Iraqi Kurdistan: Observing the Struggle of Traditional Progress
Chelsea Jaccard ’03 double majored in politics and art at Converse. She was a three-year award-winning member of the Converse Model Arab League program and during her undergraduate years studied Arabic at the Arabic Language Institute of Fez in Morocco and through independent correspondence study at Converse. She continued her Arabic study during her masters degree program in International Peace and Conflict Resolution with a Middle East emphasis at American University in Washington, DC.
I recently returned from six months in Iraq, but not the Iraq one normally hears about on the news or reads about in the papers. I lived in the “other Iraq”, known as Iraqi Kurdistan. For most of the estimated 28 million Kurds around the world, the largest ethnic community that has never had their own political state, Kurdistan is a myth, a legend, something their grandparents fought for, their parents imagined, but to most it is not a reality. However, the reality exists in the three northern-most provinces of Iraq, where after the Gulf War and a 1991 UN resolution, the “Northern No Fly Zone” was created. This protective envelop ended Saddam Hussein’s postwar effort to destroy the Kurds through the use of poison gas attacks, village razing, assassinations, and other indiscriminate forms of murder. Since that time, the Kurdistan Regional Government (KRG) has undergone power struggles and a civil war to emerge as a transitional post conflict society posed for economic and political progress. I was able to work within this system at some of the highest levels of their government.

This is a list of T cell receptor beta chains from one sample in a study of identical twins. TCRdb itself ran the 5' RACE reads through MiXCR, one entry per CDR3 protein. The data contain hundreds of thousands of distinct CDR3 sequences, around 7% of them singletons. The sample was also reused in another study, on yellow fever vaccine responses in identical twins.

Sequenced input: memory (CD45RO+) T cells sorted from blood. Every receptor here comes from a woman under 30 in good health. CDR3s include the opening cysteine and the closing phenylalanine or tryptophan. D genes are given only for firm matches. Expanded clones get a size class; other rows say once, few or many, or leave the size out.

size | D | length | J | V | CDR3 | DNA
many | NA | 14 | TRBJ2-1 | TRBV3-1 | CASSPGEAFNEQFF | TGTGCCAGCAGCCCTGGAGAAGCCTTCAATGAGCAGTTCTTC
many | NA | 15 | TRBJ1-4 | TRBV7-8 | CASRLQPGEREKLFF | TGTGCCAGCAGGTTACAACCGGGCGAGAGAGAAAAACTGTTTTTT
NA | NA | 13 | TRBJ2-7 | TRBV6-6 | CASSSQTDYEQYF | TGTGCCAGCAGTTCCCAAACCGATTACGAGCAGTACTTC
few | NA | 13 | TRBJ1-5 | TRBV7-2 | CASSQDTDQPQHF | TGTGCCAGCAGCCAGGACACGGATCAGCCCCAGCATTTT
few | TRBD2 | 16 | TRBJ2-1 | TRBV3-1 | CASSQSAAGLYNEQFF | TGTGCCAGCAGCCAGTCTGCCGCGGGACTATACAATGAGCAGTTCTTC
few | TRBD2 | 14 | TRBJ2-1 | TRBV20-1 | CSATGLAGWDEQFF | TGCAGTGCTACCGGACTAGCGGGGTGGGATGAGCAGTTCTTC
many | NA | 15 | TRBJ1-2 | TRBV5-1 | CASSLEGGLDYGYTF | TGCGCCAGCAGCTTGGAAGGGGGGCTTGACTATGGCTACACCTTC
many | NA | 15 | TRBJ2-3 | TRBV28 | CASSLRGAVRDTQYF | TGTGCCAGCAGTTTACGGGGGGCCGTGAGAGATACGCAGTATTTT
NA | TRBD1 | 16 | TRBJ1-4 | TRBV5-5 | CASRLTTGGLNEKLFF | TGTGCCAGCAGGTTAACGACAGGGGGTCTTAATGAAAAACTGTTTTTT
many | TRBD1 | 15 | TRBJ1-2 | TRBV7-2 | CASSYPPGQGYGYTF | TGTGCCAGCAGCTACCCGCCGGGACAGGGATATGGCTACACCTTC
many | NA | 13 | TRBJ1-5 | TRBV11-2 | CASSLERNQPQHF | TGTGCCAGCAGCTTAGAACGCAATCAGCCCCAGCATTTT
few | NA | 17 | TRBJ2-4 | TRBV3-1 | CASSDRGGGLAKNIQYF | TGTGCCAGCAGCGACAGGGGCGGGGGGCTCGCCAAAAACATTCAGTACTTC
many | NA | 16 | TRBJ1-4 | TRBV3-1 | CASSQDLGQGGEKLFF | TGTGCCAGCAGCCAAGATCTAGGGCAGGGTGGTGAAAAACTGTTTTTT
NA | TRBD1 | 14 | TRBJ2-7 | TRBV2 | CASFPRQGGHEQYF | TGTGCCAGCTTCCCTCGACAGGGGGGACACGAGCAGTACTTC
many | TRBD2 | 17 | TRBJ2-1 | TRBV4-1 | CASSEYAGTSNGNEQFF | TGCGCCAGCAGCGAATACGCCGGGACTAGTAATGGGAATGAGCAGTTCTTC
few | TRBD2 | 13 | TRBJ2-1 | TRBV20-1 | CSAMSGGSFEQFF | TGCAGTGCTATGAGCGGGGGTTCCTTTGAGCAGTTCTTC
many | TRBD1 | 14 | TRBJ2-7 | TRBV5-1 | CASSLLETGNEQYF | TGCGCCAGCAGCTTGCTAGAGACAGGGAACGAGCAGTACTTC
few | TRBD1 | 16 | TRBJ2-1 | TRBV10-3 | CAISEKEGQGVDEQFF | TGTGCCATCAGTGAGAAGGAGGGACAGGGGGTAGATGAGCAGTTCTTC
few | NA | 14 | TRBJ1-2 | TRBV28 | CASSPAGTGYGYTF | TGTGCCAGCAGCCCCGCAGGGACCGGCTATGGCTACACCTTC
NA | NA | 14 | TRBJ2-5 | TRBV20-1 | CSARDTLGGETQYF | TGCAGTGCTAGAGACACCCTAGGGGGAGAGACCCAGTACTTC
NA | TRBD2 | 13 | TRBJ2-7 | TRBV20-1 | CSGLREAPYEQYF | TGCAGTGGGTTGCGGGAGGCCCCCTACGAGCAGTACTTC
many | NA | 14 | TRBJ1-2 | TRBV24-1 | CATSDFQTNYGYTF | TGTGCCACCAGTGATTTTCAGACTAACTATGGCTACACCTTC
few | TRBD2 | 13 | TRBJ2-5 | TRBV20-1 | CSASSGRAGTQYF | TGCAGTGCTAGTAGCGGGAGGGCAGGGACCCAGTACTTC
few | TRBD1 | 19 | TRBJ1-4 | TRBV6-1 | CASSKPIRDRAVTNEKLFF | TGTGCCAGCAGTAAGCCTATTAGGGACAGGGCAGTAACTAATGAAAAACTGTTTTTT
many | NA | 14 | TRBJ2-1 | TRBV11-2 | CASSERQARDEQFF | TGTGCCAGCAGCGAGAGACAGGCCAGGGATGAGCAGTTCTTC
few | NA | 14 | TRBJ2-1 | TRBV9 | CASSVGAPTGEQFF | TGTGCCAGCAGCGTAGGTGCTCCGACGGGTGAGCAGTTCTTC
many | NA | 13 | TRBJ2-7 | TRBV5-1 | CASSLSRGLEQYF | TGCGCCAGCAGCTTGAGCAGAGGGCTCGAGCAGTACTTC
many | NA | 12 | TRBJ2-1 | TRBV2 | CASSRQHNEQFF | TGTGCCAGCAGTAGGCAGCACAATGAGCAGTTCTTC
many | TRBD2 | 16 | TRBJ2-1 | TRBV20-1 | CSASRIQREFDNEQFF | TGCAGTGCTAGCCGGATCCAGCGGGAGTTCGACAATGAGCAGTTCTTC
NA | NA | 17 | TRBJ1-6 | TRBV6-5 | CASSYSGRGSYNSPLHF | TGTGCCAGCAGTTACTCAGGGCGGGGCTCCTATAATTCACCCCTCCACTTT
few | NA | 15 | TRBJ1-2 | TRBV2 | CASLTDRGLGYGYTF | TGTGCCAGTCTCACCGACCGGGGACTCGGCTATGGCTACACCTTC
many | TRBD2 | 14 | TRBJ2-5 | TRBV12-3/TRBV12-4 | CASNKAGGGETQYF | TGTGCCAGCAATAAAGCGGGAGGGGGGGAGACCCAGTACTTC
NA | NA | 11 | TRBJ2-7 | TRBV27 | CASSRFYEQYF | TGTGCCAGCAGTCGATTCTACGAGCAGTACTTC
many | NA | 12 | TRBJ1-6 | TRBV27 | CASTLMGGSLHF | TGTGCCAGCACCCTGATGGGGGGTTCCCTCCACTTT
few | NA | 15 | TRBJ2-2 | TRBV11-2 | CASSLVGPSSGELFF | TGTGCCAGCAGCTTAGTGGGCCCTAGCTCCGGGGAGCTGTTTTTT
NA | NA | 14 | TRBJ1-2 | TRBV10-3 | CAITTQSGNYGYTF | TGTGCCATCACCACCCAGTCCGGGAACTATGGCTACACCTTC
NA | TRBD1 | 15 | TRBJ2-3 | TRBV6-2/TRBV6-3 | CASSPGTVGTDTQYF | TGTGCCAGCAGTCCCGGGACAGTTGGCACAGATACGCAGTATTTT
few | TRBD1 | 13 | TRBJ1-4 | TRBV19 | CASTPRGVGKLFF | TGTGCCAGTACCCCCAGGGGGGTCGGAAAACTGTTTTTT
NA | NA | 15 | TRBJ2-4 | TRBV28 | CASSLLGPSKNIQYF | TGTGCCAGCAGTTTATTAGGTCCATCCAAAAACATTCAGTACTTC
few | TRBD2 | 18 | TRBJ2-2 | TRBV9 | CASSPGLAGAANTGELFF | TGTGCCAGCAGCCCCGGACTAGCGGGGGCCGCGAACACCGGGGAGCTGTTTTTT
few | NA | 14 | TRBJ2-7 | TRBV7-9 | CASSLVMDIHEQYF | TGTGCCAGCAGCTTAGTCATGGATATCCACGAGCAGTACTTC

As the country director for a small consulting firm with two small but high-level projects, I lived in Erbil, the regional capital, and I had access to ministers, members of Parliament, foreign advisors, and many other constituencies in this dynamic situation. It was quite an experience for a 27-year-old woman immediately out of her master’s program at American University. Respect was not something automatically granted within these circles; it had to be earned through ones work and the reputation established. Although my company had gained a certain amount of prestige in the region, as the new country director I had to prove myself in an environment where connections are quite personal. The first few weeks were a dizzying schedule of lunches, dinner parties, and meetings to introduce me to all the people that I needed to know.